by guestblogger Andy Smarick
It’s not often that I recommend an article that’s 10 years old and has virtually nothing to do—at least not explicitly—with education policy.
I’m a game theory buff and had the outrageous fortune of having Nobel laureate Tom Schelling as a grad school professor. So, admittedly, the article kind of had me at hello. But even if you don’t have a schoolgirl’s crush on this stuff and irrationally go head over heels, it’ll grow on you fast.
Without giving away too much, the gist of the article, Schelling classics like The Strategy of Conflict and Micromotives and Macrobehavior, and Robert Axelrod’s seminal The Evolution of Cooperation, is that in many ways individual human behavior is much simpler, unintuitive, but predictable than we all suspect.
Moreover, when aggregated, reasonable and ostensibly benign individual actions can culminate in not only unexpected but sometimes terrifying group behavior.
If you think Malcolm Gladwell has a special personal window into the machinery of the world, this stuff is a telescope and microscope wrapped into one—you’ll see farther and more clearly.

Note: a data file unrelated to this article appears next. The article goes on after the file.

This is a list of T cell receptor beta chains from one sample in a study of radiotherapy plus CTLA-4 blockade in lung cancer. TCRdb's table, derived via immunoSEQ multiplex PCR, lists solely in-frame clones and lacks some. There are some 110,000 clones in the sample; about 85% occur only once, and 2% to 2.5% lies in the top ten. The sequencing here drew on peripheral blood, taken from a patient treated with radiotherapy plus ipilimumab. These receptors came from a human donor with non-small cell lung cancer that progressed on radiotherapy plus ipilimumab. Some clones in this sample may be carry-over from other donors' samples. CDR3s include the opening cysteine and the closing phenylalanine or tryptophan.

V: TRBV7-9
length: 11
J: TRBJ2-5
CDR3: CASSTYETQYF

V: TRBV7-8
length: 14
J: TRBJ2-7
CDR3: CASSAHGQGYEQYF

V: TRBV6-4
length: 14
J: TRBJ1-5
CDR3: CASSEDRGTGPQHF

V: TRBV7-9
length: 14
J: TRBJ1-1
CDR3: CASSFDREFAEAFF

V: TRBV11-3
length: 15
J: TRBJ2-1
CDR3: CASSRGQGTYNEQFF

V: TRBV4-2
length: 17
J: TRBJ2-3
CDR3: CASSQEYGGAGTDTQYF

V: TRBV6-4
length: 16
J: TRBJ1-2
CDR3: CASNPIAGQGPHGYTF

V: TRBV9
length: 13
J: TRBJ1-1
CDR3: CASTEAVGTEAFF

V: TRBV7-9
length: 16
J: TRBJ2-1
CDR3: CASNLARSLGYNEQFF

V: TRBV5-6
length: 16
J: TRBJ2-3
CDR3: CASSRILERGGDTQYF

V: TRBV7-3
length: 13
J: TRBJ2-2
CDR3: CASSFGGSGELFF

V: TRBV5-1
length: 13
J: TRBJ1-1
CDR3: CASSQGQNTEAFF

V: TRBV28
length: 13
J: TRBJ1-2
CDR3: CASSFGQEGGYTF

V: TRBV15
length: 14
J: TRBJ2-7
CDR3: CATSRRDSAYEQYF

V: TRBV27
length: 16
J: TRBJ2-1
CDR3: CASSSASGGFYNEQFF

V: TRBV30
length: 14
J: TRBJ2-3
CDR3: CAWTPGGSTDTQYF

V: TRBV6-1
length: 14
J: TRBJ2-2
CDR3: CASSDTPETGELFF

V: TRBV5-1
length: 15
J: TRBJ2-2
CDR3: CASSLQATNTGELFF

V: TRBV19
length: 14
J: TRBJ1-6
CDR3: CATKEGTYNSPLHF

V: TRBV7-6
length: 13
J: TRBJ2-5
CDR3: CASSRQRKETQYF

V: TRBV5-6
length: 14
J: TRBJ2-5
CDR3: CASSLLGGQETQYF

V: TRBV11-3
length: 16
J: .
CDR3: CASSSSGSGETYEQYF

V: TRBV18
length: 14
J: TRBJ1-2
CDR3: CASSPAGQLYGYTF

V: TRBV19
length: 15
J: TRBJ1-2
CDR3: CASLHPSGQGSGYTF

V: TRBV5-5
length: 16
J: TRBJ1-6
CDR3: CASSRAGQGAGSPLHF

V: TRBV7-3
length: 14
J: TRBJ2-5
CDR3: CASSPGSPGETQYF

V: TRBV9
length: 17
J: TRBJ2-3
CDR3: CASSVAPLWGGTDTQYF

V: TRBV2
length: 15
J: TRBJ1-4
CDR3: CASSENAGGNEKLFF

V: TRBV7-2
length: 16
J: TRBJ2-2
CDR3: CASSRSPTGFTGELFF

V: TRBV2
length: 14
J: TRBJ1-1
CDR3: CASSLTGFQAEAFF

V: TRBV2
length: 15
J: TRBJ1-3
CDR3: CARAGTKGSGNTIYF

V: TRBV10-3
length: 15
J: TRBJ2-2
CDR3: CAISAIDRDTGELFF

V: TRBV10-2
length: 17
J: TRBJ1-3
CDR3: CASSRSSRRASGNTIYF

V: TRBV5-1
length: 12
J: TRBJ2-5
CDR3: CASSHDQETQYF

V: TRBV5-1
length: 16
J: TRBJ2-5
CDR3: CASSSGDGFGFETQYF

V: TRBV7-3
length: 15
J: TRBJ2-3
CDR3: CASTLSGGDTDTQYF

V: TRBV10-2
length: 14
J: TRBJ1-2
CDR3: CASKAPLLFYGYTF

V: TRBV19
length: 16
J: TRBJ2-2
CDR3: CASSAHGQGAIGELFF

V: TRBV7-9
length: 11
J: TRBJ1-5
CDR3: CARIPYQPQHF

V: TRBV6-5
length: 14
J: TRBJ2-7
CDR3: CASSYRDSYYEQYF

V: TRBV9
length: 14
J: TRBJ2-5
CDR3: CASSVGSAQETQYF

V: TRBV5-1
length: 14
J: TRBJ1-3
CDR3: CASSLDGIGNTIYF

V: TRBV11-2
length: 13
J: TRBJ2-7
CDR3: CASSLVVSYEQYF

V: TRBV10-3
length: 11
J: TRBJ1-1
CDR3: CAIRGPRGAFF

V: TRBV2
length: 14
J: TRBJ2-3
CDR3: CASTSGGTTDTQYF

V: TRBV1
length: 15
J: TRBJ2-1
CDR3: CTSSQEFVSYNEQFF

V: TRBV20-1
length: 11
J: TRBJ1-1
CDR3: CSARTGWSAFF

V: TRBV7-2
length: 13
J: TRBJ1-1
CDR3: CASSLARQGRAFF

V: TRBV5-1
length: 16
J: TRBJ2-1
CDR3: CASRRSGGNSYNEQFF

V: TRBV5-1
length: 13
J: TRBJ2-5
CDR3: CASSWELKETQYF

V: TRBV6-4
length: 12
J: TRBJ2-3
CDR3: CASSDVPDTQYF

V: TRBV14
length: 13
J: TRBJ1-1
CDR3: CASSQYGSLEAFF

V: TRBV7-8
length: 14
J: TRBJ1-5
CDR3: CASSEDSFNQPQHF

Though its insights into the genesis of riots, genocide, and segregation are astonishing and mortifying, the article’s bookends are about the use of rather straightforward computer modeling to understand a century’s old social and geographic riddle. The result will make you shake your head in wonder.
Though I wish I were magnanimous enough to blog merely to bring others head-shaking wonder, I have to admit an ulterior, albeit virtuous, motive.
I’m convinced that the lessons of this article, and the tools and techniques of game theory more broadly, will eventually lead us to a much deeper understanding of the tragic roots, status, and characteristics of urban school systems and may ultimately reveal a hitherto invisible path out of the woods.
Clearly, over the last few days, I’ve completely abused my right to blog and spent down to the last cent whatever policymaking capital I had accumulated. A levelheaded blogger doesn’t hand-wring in public about educational federalism, and a reputable education policymaker wouldn’t dare suggest that the condition of inner city schools may be a function of variables beyond poverty, educator effectiveness, and content standards.
I’m still comfortably ensconced in the Eduwonk studios, but the blogging police and policymaking authorities have now joined forces, and there is a battering ram outside of the door. Needless to say, my time horizon is fading fast.
Should you read Rauch’s article, or any of the other material suggested above, and have thoughts about potential implications for the analysis of urban American public schools, or—be still my heart—know a little something about this type of modeling and think it might apply, shoot me a message over the next 24 hours at email@example.com.